6. The assessee is now in appeal before us against the aforesaid findings of the ld. CIT(A). The ld. DR merely relied upon the impugned order.

7. We have heard the ld. DR and gone through the facts of the case. As is apparent from the aforesaid observations in the impugned order, the ld. CIT(A) dismissed the appeal without even analyzing the issues or recording his specific findings on the said issues raised in the grounds of appeal before him . A mere glance at the impugned order reveals that the order passed by the ld. CIT(A) is cryptic and grossly violative of one of the facets of the rules of natural justice, namely, that every judicial/quasi- judicial body/authority must pass a reasoned order, which should reflect application of mind by the concerned authority to the issues/points raised before it . The application of mind to the material facts and the arguments should manifest itself in the order. Section 250(6) of the Act mandates that the order of the CIT(A) while disposing of the appeal shall be in writing and shall state the points for determination, the decision thereon and the reasons for the decision. The requirement of recording of reasons and communication thereof by the quasi- judicial authorities has been read as an integral part of the concept of fair procedure and is an important safeguard to ensure observance of the rule of law. It introduces clarity, checks the introduction of extraneous or irrelevant considerations and minimizes arbitrariness in the decision-making process. Hon’ble jurisdictional High Court in their decision in Vodafone Essar Ltd. Vs. DRP,196 Taxman423(Delhi) held that when a quasi judicial authority deals with a list, it is obligatory on its part to ascribe cogent and germane reasons as the same is the heart and soul of the matter and further, the same also facilitates appreciation when the order is called in question before the superior forum. We may point out that a ‘decision’ does not merely mean the ‘conclusion’. I t embraces within its fold the reasons forming basis for the conclusion. [Mukhtiar Singh Vs. State of Punjab,(1995)1SCC 760(SC)] .As all-ready observed, the impugned order suffers from lack of reasoning and is not a speaking order on any of the issues for which additions were made by the AO. In view of the foregoing, especially when the ld. CIT(A) have not passed a speaking order on various issues raised in the appeal before him, we consider it fair and appropriate to set aside the order of the ld. CIT(A) and restore the matter to his file for deciding the aforesaid issues, afresh in accordance with law, after allowing sufficient opportunity to both the parties. Needless to say that while re-deciding the appeal, the ld. CIT(A) shall pass a speaking order, keeping in mind, inter-alia, the mandate of provisions of sec. 250(6) of the Act . With these observations, ground no. 5 in the appeal is disposed of . As a corollary, ground nos. 1 to 4 in the appeal do not survive for our adjudication at this stage 8. No additional ground has been before us, accordingly this ground is dismissed. No other argument or submission was made before us.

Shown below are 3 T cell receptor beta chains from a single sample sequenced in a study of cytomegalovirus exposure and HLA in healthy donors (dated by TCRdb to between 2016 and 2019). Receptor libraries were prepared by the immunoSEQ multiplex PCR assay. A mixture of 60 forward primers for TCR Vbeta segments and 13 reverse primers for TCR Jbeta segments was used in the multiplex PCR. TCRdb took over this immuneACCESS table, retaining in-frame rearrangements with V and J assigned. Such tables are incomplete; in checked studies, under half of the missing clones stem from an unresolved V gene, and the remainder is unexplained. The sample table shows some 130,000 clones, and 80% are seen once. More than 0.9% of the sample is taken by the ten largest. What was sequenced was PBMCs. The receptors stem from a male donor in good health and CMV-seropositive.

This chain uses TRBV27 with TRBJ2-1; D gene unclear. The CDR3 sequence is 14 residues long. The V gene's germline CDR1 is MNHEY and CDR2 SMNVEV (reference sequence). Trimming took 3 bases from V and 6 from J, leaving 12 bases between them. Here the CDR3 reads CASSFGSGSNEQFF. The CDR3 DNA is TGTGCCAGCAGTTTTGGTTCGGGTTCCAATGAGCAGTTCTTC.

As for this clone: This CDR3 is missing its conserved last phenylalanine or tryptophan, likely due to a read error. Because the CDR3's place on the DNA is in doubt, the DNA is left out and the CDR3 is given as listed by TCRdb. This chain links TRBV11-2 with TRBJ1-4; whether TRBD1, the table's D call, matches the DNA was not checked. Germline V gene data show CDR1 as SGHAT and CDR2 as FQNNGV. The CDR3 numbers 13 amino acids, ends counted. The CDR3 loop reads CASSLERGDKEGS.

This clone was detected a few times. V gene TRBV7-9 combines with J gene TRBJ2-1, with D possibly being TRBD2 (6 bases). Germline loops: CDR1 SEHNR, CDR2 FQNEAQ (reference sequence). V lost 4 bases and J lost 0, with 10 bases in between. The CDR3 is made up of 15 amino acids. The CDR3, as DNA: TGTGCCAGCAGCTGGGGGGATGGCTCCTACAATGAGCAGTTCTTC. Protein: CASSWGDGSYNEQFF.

9. In result, appeal is allowed but for statistical purposes.

Order pronounced in open Court